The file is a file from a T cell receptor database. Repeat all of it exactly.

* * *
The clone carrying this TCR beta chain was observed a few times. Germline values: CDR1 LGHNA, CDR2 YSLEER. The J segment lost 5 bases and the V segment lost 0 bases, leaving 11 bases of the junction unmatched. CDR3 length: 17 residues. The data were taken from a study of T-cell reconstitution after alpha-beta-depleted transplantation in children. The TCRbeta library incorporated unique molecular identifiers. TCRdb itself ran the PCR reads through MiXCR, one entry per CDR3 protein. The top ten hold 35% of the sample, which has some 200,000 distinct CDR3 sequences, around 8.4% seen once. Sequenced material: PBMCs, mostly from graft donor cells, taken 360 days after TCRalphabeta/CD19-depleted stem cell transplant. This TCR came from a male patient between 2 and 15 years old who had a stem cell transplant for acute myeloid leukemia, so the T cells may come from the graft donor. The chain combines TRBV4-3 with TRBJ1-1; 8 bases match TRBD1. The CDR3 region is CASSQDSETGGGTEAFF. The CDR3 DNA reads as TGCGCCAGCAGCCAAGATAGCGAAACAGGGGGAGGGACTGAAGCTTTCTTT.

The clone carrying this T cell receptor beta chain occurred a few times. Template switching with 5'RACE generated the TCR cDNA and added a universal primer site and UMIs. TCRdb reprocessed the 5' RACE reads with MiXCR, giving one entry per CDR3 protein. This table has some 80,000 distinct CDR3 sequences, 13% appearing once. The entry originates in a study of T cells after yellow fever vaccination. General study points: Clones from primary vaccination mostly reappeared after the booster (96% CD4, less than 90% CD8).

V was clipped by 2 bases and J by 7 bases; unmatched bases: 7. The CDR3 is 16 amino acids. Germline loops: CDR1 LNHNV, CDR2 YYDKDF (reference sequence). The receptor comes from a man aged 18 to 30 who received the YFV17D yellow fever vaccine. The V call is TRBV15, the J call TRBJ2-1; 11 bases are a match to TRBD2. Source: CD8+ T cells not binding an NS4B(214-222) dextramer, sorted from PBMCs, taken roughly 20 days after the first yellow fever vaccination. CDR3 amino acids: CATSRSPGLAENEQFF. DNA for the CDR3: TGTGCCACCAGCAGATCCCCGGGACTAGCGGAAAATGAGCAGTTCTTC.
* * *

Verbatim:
The clone carrying this TCR beta chain was observed a few times. Germline values: CDR1 LGHNA, CDR2 YSLEER. The J segment lost 5 bases and the V segment lost 0 bases, leaving 11 bases of the junction unmatched. CDR3 length: 17 residues. The data were taken from a study of T-cell reconstitution after alpha-beta-depleted transplantation in children. The TCRbeta library incorporated unique molecular identifiers. TCRdb itself ran the PCR reads through MiXCR, one entry per CDR3 protein. The top ten hold 35% of the sample, which has some 200,000 distinct CDR3 sequences, around 8.4% seen once. Sequenced material: PBMCs, mostly from graft donor cells, taken 360 days after TCRalphabeta/CD19-depleted stem cell transplant. This TCR came from a male patient between 2 and 15 years old who had a stem cell transplant for acute myeloid leukemia, so the T cells may come from the graft donor. The chain combines TRBV4-3 with TRBJ1-1; 8 bases match TRBD1. The CDR3 region is CASSQDSETGGGTEAFF. The CDR3 DNA reads as TGCGCCAGCAGCCAAGATAGCGAAACAGGGGGAGGGACTGAAGCTTTCTTT.

The clone carrying this T cell receptor beta chain occurred a few times. Template switching with 5'RACE generated the TCR cDNA and added a universal primer site and UMIs. TCRdb reprocessed the 5' RACE reads with MiXCR, giving one entry per CDR3 protein. This table has some 80,000 distinct CDR3 sequences, 13% appearing once. The entry originates in a study of T cells after yellow fever vaccination. General study points: Clones from primary vaccination mostly reappeared after the booster (96% CD4, less than 90% CD8).

V was clipped by 2 bases and J by 7 bases; unmatched bases: 7. The CDR3 is 16 amino acids. Germline loops: CDR1 LNHNV, CDR2 YYDKDF (reference sequence). The receptor comes from a man aged 18 to 30 who received the YFV17D yellow fever vaccine. The V call is TRBV15, the J call TRBJ2-1; 11 bases are a match to TRBD2. Source: CD8+ T cells not binding an NS4B(214-222) dextramer, sorted from PBMCs, taken roughly 20 days after the first yellow fever vaccination. CDR3 amino acids: CATSRSPGLAENEQFF. DNA for the CDR3: TGTGCCACCAGCAGATCCCCGGGACTAGCGGAAAATGAGCAGTTCTTC.